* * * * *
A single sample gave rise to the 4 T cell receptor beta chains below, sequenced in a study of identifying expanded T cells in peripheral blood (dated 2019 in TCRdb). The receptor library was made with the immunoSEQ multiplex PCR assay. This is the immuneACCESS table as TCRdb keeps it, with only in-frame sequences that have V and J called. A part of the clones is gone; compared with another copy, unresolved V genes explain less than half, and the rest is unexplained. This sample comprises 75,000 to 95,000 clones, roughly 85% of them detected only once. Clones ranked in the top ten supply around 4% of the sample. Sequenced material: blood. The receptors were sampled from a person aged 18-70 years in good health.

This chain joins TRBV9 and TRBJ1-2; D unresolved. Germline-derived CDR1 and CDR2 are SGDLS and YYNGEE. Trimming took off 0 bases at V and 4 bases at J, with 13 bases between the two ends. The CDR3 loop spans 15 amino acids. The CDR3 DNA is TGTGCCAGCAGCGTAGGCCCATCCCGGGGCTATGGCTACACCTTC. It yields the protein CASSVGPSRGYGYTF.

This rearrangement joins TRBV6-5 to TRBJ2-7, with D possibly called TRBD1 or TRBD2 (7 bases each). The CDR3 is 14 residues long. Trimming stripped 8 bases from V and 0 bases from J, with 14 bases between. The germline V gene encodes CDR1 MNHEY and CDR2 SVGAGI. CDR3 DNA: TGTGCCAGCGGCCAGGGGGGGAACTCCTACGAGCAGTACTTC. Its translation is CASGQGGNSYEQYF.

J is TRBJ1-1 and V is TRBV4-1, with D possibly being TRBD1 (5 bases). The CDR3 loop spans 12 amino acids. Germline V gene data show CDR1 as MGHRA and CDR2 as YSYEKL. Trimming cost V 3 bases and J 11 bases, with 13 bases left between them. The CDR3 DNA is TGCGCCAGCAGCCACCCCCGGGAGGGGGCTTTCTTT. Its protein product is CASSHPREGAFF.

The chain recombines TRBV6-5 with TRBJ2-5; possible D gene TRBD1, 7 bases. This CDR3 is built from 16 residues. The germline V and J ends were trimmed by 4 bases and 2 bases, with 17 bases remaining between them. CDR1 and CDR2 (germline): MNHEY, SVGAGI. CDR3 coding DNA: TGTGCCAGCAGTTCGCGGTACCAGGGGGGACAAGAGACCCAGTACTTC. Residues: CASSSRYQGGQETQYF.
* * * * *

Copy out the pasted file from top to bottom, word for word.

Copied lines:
A single sample gave rise to the 4 T cell receptor beta chains below, sequenced in a study of identifying expanded T cells in peripheral blood (dated 2019 in TCRdb). The receptor library was made with the immunoSEQ multiplex PCR assay. This is the immuneACCESS table as TCRdb keeps it, with only in-frame sequences that have V and J called. A part of the clones is gone; compared with another copy, unresolved V genes explain less than half, and the rest is unexplained. This sample comprises 75,000 to 95,000 clones, roughly 85% of them detected only once. Clones ranked in the top ten supply around 4% of the sample. Sequenced material: blood. The receptors were sampled from a person aged 18-70 years in good health.

This chain joins TRBV9 and TRBJ1-2; D unresolved. Germline-derived CDR1 and CDR2 are SGDLS and YYNGEE. Trimming took off 0 bases at V and 4 bases at J, with 13 bases between the two ends. The CDR3 loop spans 15 amino acids. The CDR3 DNA is TGTGCCAGCAGCGTAGGCCCATCCCGGGGCTATGGCTACACCTTC. It yields the protein CASSVGPSRGYGYTF.

This rearrangement joins TRBV6-5 to TRBJ2-7, with D possibly called TRBD1 or TRBD2 (7 bases each). The CDR3 is 14 residues long. Trimming stripped 8 bases from V and 0 bases from J, with 14 bases between. The germline V gene encodes CDR1 MNHEY and CDR2 SVGAGI. CDR3 DNA: TGTGCCAGCGGCCAGGGGGGGAACTCCTACGAGCAGTACTTC. Its translation is CASGQGGNSYEQYF.

J is TRBJ1-1 and V is TRBV4-1, with D possibly being TRBD1 (5 bases). The CDR3 loop spans 12 amino acids. Germline V gene data show CDR1 as MGHRA and CDR2 as YSYEKL. Trimming cost V 3 bases and J 11 bases, with 13 bases left between them. The CDR3 DNA is TGCGCCAGCAGCCACCCCCGGGAGGGGGCTTTCTTT. Its protein product is CASSHPREGAFF.

The chain recombines TRBV6-5 with TRBJ2-5; possible D gene TRBD1, 7 bases. This CDR3 is built from 16 residues. The germline V and J ends were trimmed by 4 bases and 2 bases, with 17 bases remaining between them. CDR1 and CDR2 (germline): MNHEY, SVGAGI. CDR3 coding DNA: TGTGCCAGCAGTTCGCGGTACCAGGGGGGACAAGAGACCCAGTACTTC. Residues: CASSSRYQGGQETQYF.